Lou Escobar’s photographs position the human subject between the real and the surreal
In her striking images, ethereal figures are brought down to earth by their mundane environment, creating a balance between fact and fiction.
- Daniel Milroy Maher
- 7 July 2021
- Reading Time
- 3 minute read
There’s an undeniably cinematic quality to photographer Lou Escobar’s work. The characters are the most eye-catching part of the compositions – they feel surreal and incongruous in contrast to their frequently quotidian surroundings. Grocery stores, diners, alleyways, bedrooms, balconies, and kitchens are common backdrops in Lou’s photographs and they serve to ground the dreamlike models. Each image feels as though it could be a still from a film and we find ourselves trying to create a narrative to fit whatever is playing out within the frame. It is no surprise then to learn that Lou cites the weird and wonderful work of Quentin Tarantino as one of her key inspirations – though she insists his films are only the beginning: “I've said before that Tarantino is a big influence, but [actually] I think it's limitless, and most importantly, the influence never stops,” she tells us.
Growing up in the suburbs of Paris, moving between an affordable housing development in the south of the city to a small property on the border where the city meets the countryside, Lou was determined from an early age to leave behind her humble beginnings – “I come from a world that you had to get out of in order to have a strong trajectory and the possibility of [bettering] yourself,” she says. Raised by a Spanish father and a Kabyle (a Berber ethnic group indigenous to northern Algeria) mother, she also cites her childhood as one of the inspirations behind her photography. Her family and their travels are stamped indelibly on her memory and she draws heavily on the “the colours and the people” from that time – especially those that left a mark on her. We can see these influences in the striking colour palettes of her images which feel part fashion shoot, part travelogue. There is also a clear fascination with light, which she uses to bring attention to the protagonists of these “stories,” further enhancing the bright hues of their clothing or the objects that they are interacting with.
Speaking on the development of her practice and signature style, Lou says it was very simple during the early days. “I first tried photography in the US where I was visually stimulated by the scenery. I didn't even think I would get anywhere at first, but I just wanted to try and do a little bit every day,” she explains. “I met several people on the road during my travels who live by expressing themselves, and it fascinated me that they could trust each other and believe in their abilities.” She soon began to trust her own instinct and what she saw through the lens of her camera and before long a call from a clothing brand to do a small shoot for them kickstarted her now successful career in fashion photography, currently managed by DMB Represents. She quickly found a desirable middleground between an efficient commercial style and a personal approach that calls into play the influences of film and TV.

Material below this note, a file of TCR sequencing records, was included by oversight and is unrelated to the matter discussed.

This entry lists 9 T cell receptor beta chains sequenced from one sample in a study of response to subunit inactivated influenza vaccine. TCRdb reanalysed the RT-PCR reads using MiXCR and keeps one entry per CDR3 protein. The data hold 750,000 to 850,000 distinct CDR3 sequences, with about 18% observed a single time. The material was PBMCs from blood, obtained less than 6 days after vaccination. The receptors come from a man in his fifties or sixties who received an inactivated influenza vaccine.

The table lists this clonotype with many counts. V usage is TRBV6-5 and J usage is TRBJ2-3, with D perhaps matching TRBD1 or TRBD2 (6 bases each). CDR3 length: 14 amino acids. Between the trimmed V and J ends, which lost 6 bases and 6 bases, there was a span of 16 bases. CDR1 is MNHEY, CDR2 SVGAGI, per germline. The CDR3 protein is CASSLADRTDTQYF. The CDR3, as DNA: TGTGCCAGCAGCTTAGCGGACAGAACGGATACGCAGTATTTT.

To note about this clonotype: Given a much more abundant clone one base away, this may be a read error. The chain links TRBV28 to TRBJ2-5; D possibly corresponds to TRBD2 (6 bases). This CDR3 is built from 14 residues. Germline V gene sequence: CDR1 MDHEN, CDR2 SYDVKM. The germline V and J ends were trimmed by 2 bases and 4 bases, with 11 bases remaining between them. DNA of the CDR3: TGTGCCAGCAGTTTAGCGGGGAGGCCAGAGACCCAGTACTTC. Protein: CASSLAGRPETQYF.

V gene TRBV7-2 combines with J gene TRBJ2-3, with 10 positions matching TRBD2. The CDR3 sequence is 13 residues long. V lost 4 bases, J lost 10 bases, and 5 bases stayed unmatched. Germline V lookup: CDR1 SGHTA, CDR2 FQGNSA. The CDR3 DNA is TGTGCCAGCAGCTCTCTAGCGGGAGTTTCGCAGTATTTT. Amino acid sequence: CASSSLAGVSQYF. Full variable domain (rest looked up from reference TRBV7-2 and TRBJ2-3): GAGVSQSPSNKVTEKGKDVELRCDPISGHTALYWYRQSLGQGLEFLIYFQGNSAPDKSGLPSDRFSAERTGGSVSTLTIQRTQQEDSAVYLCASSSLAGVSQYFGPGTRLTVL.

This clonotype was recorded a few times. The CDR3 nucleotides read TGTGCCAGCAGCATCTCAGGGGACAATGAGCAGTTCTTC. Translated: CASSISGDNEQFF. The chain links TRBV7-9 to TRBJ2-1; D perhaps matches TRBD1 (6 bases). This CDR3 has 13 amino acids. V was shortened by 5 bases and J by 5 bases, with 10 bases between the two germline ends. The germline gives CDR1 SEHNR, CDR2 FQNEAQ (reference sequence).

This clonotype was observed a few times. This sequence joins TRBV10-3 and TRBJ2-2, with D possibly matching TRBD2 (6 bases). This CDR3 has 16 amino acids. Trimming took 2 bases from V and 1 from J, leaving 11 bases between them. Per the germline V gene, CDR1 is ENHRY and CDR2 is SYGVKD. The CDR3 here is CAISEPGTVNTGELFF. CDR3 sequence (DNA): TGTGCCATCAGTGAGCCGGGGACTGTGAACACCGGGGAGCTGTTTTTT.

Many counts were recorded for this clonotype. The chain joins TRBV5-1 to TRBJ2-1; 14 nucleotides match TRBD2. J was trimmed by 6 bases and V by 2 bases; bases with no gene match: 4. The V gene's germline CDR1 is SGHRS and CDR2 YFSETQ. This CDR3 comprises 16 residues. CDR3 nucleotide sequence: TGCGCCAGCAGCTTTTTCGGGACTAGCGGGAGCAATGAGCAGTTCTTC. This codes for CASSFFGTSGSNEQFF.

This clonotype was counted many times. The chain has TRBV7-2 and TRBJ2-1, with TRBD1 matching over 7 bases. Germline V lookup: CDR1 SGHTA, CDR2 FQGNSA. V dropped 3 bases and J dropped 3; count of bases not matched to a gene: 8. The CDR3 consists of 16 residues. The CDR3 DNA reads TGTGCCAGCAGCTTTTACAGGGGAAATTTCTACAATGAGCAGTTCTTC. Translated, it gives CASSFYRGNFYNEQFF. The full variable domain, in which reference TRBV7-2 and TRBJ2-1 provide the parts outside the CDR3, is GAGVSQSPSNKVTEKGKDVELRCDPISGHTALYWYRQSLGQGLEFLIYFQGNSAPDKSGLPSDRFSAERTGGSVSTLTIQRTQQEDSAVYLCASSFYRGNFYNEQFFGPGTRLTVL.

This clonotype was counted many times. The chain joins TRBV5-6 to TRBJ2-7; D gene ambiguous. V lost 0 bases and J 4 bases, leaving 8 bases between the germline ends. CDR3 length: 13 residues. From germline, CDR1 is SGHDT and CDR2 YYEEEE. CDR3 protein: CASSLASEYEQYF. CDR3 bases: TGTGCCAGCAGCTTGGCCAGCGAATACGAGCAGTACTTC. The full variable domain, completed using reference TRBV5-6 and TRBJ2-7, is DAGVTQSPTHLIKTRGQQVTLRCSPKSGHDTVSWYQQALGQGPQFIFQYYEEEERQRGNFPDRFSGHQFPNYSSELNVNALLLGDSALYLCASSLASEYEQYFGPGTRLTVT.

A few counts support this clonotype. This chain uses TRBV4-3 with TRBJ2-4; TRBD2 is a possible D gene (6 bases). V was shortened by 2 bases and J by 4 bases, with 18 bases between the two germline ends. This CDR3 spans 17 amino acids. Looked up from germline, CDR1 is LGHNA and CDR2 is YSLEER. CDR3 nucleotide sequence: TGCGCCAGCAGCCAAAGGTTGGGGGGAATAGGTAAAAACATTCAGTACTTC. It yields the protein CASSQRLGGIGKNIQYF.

Clothing may often be the focus of Lou’s photographs, but where her passion really lies is in the individual. This takes precedence over all other elements of her compositions. “If a setting alone is incredible, it will strike me as interesting when a character comes to inhabit it,” she says. In other words, while the everyday scenery in her work is captivating in and of itself, it only truly shines with a suitably fascinating human subject to occupy it. Because, after all, what makes each person unique, what separates them from others, is the underlying focus in all of Lou’s images. The human subject is elevated to an ethereal position, seeming both of this world and somehow detached from it – “I think my vision is both real and surreal. A mix between here and a dream.”
GalleryAll images copyright © Lou Escobar, 2021
Copyright © Lou Escobar, 2021
About the Author
Daniel joined It’s Nice That as an editorial assistant in February 2019 and continues to work with us on a freelance basis. He graduated from Kingston University with a degree in Journalism in 2015. He is also co-founder and editor of SWIM, an annual art and photography publication.